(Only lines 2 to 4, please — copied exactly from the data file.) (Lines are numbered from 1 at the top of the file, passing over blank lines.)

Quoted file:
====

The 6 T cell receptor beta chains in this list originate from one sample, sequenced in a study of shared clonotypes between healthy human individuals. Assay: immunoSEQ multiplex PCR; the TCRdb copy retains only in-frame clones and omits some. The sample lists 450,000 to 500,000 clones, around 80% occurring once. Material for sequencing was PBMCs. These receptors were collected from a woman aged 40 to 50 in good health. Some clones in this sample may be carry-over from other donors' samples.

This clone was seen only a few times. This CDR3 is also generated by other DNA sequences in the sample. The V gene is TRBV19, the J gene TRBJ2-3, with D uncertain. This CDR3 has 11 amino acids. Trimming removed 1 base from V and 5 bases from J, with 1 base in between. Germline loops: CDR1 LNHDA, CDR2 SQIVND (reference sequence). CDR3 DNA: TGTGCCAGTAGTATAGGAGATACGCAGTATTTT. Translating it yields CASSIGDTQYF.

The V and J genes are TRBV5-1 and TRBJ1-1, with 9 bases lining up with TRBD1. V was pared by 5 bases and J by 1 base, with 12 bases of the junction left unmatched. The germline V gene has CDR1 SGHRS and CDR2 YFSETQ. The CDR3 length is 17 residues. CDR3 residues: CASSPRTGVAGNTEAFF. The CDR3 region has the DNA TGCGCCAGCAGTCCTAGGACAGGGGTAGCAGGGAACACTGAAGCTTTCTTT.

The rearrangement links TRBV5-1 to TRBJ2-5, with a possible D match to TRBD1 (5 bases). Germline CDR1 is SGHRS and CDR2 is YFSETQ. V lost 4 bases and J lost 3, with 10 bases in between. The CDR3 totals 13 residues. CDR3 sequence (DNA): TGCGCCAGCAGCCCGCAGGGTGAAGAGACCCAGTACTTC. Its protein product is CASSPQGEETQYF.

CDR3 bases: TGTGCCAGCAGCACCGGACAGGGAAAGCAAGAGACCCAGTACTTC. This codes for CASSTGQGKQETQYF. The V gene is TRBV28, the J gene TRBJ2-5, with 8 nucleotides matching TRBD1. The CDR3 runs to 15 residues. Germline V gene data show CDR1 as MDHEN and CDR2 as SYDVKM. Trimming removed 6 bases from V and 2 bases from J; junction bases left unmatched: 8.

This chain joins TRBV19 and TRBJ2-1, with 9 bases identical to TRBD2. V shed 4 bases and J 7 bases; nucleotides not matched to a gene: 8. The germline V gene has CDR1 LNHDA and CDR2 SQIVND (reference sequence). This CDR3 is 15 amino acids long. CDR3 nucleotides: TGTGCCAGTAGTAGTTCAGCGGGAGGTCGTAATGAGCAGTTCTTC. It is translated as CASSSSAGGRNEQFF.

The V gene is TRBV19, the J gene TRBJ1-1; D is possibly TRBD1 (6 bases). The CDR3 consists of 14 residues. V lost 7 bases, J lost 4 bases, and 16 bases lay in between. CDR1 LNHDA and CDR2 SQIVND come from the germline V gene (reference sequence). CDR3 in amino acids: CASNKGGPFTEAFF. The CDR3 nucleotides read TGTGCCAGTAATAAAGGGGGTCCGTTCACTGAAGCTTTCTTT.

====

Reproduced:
This clone was seen only a few times. This CDR3 is also generated by other DNA sequences in the sample. The V gene is TRBV19, the J gene TRBJ2-3, with D uncertain. This CDR3 has 11 amino acids. Trimming removed 1 base from V and 5 bases from J, with 1 base in between. Germline loops: CDR1 LNHDA, CDR2 SQIVND (reference sequence). CDR3 DNA: TGTGCCAGTAGTATAGGAGATACGCAGTATTTT. Translating it yields CASSIGDTQYF.

The V and J genes are TRBV5-1 and TRBJ1-1, with 9 bases lining up with TRBD1. V was pared by 5 bases and J by 1 base, with 12 bases of the junction left unmatched. The germline V gene has CDR1 SGHRS and CDR2 YFSETQ. The CDR3 length is 17 residues. CDR3 residues: CASSPRTGVAGNTEAFF. The CDR3 region has the DNA TGCGCCAGCAGTCCTAGGACAGGGGTAGCAGGGAACACTGAAGCTTTCTTT.

The rearrangement links TRBV5-1 to TRBJ2-5, with a possible D match to TRBD1 (5 bases). Germline CDR1 is SGHRS and CDR2 is YFSETQ. V lost 4 bases and J lost 3, with 10 bases in between. The CDR3 totals 13 residues. CDR3 sequence (DNA): TGCGCCAGCAGCCCGCAGGGTGAAGAGACCCAGTACTTC. Its protein product is CASSPQGEETQYF.